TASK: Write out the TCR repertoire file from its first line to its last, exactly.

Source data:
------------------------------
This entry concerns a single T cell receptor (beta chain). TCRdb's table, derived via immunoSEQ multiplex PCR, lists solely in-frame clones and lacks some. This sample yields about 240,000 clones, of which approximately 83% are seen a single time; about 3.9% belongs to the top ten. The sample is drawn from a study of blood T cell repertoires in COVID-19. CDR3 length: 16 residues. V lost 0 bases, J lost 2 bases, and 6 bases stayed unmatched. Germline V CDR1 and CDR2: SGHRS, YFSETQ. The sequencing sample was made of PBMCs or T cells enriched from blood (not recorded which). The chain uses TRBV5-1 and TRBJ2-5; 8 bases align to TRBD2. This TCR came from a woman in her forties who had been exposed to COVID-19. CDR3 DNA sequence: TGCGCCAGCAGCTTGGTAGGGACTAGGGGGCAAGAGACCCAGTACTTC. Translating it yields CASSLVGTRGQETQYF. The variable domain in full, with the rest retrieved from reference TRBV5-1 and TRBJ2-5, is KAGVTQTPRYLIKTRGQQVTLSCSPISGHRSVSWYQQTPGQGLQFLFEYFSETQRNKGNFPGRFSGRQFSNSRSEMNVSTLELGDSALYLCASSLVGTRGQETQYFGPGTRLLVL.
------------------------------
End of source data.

This entry concerns a single T cell receptor (beta chain). TCRdb's table, derived via immunoSEQ multiplex PCR, lists solely in-frame clones and lacks some. This sample yields about 240,000 clones, of which approximately 83% are seen a single time; about 3.9% belongs to the top ten. The sample is drawn from a study of blood T cell repertoires in COVID-19. CDR3 length: 16 residues. V lost 0 bases, J lost 2 bases, and 6 bases stayed unmatched. Germline V CDR1 and CDR2: SGHRS, YFSETQ. The sequencing sample was made of PBMCs or T cells enriched from blood (not recorded which). The chain uses TRBV5-1 and TRBJ2-5; 8 bases align to TRBD2. This TCR came from a woman in her forties who had been exposed to COVID-19. CDR3 DNA sequence: TGCGCCAGCAGCTTGGTAGGGACTAGGGGGCAAGAGACCCAGTACTTC. Translating it yields CASSLVGTRGQETQYF. The variable domain in full, with the rest retrieved from reference TRBV5-1 and TRBJ2-5, is KAGVTQTPRYLIKTRGQQVTLSCSPISGHRSVSWYQQTPGQGLQFLFEYFSETQRNKGNFPGRFSGRQFSNSRSEMNVSTLELGDSALYLCASSLVGTRGQETQYFGPGTRLLVL.